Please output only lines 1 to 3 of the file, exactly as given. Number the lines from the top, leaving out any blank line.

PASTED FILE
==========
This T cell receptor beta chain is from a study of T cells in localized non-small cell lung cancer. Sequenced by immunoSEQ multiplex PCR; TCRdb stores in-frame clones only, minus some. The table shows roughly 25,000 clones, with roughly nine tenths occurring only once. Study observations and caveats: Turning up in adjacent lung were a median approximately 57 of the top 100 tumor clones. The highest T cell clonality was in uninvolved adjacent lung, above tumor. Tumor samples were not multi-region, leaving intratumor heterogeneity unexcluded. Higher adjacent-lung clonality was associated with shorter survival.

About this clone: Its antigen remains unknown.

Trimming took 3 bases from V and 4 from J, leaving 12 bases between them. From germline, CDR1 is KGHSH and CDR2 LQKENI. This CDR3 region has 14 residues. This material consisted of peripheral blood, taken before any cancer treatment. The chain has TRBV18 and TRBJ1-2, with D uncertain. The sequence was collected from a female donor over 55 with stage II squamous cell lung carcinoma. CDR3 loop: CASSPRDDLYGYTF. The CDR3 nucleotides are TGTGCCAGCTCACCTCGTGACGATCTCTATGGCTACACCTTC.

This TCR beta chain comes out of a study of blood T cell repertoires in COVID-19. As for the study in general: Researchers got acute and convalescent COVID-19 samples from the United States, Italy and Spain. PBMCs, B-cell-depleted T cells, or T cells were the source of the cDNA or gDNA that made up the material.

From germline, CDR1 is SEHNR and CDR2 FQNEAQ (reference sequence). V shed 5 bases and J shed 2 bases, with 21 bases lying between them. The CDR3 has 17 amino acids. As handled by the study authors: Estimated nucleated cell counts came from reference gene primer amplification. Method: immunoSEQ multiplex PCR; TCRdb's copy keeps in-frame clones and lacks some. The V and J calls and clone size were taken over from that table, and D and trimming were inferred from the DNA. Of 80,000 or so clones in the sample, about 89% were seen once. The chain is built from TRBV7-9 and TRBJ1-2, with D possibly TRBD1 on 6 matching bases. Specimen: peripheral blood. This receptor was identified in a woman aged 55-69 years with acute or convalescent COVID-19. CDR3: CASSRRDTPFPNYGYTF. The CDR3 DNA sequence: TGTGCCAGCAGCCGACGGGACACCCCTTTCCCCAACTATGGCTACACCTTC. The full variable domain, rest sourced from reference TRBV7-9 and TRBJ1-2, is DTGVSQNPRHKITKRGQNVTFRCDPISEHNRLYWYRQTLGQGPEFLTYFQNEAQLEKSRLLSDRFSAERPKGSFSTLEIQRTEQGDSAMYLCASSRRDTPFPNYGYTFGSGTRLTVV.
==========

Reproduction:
This T cell receptor beta chain is from a study of T cells in localized non-small cell lung cancer. Sequenced by immunoSEQ multiplex PCR; TCRdb stores in-frame clones only, minus some. The table shows roughly 25,000 clones, with roughly nine tenths occurring only once. Study observations and caveats: Turning up in adjacent lung were a median approximately 57 of the top 100 tumor clones. The highest T cell clonality was in uninvolved adjacent lung, above tumor. Tumor samples were not multi-region, leaving intratumor heterogeneity unexcluded. Higher adjacent-lung clonality was associated with shorter survival.

About this clone: Its antigen remains unknown.

Trimming took 3 bases from V and 4 from J, leaving 12 bases between them. From germline, CDR1 is KGHSH and CDR2 LQKENI. This CDR3 region has 14 residues. This material consisted of peripheral blood, taken before any cancer treatment. The chain has TRBV18 and TRBJ1-2, with D uncertain. The sequence was collected from a female donor over 55 with stage II squamous cell lung carcinoma. CDR3 loop: CASSPRDDLYGYTF. The CDR3 nucleotides are TGTGCCAGCTCACCTCGTGACGATCTCTATGGCTACACCTTC.